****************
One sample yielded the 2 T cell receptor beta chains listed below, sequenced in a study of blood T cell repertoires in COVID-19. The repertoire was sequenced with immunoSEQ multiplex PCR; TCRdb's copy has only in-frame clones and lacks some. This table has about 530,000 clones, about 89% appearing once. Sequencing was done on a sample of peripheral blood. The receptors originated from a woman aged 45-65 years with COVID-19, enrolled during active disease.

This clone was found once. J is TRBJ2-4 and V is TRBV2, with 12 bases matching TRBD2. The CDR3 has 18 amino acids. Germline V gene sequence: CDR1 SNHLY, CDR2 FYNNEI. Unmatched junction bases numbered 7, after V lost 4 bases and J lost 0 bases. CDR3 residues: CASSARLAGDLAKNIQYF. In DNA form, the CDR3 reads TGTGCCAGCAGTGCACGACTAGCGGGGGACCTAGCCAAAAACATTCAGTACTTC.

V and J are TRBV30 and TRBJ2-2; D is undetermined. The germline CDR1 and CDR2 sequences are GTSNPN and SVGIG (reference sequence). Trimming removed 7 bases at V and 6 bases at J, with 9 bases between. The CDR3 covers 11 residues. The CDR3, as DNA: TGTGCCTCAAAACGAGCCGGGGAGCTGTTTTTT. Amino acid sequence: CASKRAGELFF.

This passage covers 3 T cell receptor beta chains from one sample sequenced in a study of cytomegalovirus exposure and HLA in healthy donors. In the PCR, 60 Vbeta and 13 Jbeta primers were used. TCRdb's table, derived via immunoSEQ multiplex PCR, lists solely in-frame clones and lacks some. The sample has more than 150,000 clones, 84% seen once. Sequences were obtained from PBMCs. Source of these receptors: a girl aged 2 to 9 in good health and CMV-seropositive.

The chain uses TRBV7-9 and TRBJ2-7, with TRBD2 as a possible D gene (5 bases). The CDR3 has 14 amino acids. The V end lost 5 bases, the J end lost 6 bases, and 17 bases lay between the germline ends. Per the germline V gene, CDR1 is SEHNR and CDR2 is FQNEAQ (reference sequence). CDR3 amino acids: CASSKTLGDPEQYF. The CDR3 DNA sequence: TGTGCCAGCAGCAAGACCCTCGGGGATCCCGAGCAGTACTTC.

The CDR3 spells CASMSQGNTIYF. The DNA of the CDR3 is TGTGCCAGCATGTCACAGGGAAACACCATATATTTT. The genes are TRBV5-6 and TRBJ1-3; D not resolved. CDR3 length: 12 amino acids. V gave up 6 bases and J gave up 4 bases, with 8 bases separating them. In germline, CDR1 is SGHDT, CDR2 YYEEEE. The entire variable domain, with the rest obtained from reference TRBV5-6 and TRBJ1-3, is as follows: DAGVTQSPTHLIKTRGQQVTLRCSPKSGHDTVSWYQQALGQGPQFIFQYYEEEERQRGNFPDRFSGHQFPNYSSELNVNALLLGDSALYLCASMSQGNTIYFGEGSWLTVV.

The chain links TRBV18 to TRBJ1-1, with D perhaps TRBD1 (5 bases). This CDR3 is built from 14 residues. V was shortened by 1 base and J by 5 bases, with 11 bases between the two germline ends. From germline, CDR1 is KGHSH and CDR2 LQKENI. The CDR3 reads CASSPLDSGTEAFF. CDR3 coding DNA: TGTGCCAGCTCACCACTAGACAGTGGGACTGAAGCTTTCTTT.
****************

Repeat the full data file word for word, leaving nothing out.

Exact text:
One sample yielded the 2 T cell receptor beta chains listed below, sequenced in a study of blood T cell repertoires in COVID-19. The repertoire was sequenced with immunoSEQ multiplex PCR; TCRdb's copy has only in-frame clones and lacks some. This table has about 530,000 clones, about 89% appearing once. Sequencing was done on a sample of peripheral blood. The receptors originated from a woman aged 45-65 years with COVID-19, enrolled during active disease.

This clone was found once. J is TRBJ2-4 and V is TRBV2, with 12 bases matching TRBD2. The CDR3 has 18 amino acids. Germline V gene sequence: CDR1 SNHLY, CDR2 FYNNEI. Unmatched junction bases numbered 7, after V lost 4 bases and J lost 0 bases. CDR3 residues: CASSARLAGDLAKNIQYF. In DNA form, the CDR3 reads TGTGCCAGCAGTGCACGACTAGCGGGGGACCTAGCCAAAAACATTCAGTACTTC.

V and J are TRBV30 and TRBJ2-2; D is undetermined. The germline CDR1 and CDR2 sequences are GTSNPN and SVGIG (reference sequence). Trimming removed 7 bases at V and 6 bases at J, with 9 bases between. The CDR3 covers 11 residues. The CDR3, as DNA: TGTGCCTCAAAACGAGCCGGGGAGCTGTTTTTT. Amino acid sequence: CASKRAGELFF.

This passage covers 3 T cell receptor beta chains from one sample sequenced in a study of cytomegalovirus exposure and HLA in healthy donors. In the PCR, 60 Vbeta and 13 Jbeta primers were used. TCRdb's table, derived via immunoSEQ multiplex PCR, lists solely in-frame clones and lacks some. The sample has more than 150,000 clones, 84% seen once. Sequences were obtained from PBMCs. Source of these receptors: a girl aged 2 to 9 in good health and CMV-seropositive.

The chain uses TRBV7-9 and TRBJ2-7, with TRBD2 as a possible D gene (5 bases). The CDR3 has 14 amino acids. The V end lost 5 bases, the J end lost 6 bases, and 17 bases lay between the germline ends. Per the germline V gene, CDR1 is SEHNR and CDR2 is FQNEAQ (reference sequence). CDR3 amino acids: CASSKTLGDPEQYF. The CDR3 DNA sequence: TGTGCCAGCAGCAAGACCCTCGGGGATCCCGAGCAGTACTTC.

The CDR3 spells CASMSQGNTIYF. The DNA of the CDR3 is TGTGCCAGCATGTCACAGGGAAACACCATATATTTT. The genes are TRBV5-6 and TRBJ1-3; D not resolved. CDR3 length: 12 amino acids. V gave up 6 bases and J gave up 4 bases, with 8 bases separating them. In germline, CDR1 is SGHDT, CDR2 YYEEEE. The entire variable domain, with the rest obtained from reference TRBV5-6 and TRBJ1-3, is as follows: DAGVTQSPTHLIKTRGQQVTLRCSPKSGHDTVSWYQQALGQGPQFIFQYYEEEERQRGNFPDRFSGHQFPNYSSELNVNALLLGDSALYLCASMSQGNTIYFGEGSWLTVV.

The chain links TRBV18 to TRBJ1-1, with D perhaps TRBD1 (5 bases). This CDR3 is built from 14 residues. V was shortened by 1 base and J by 5 bases, with 11 bases between the two germline ends. From germline, CDR1 is KGHSH and CDR2 LQKENI. The CDR3 reads CASSPLDSGTEAFF. CDR3 coding DNA: TGTGCCAGCTCACCACTAGACAGTGGGACTGAAGCTTTCTTT.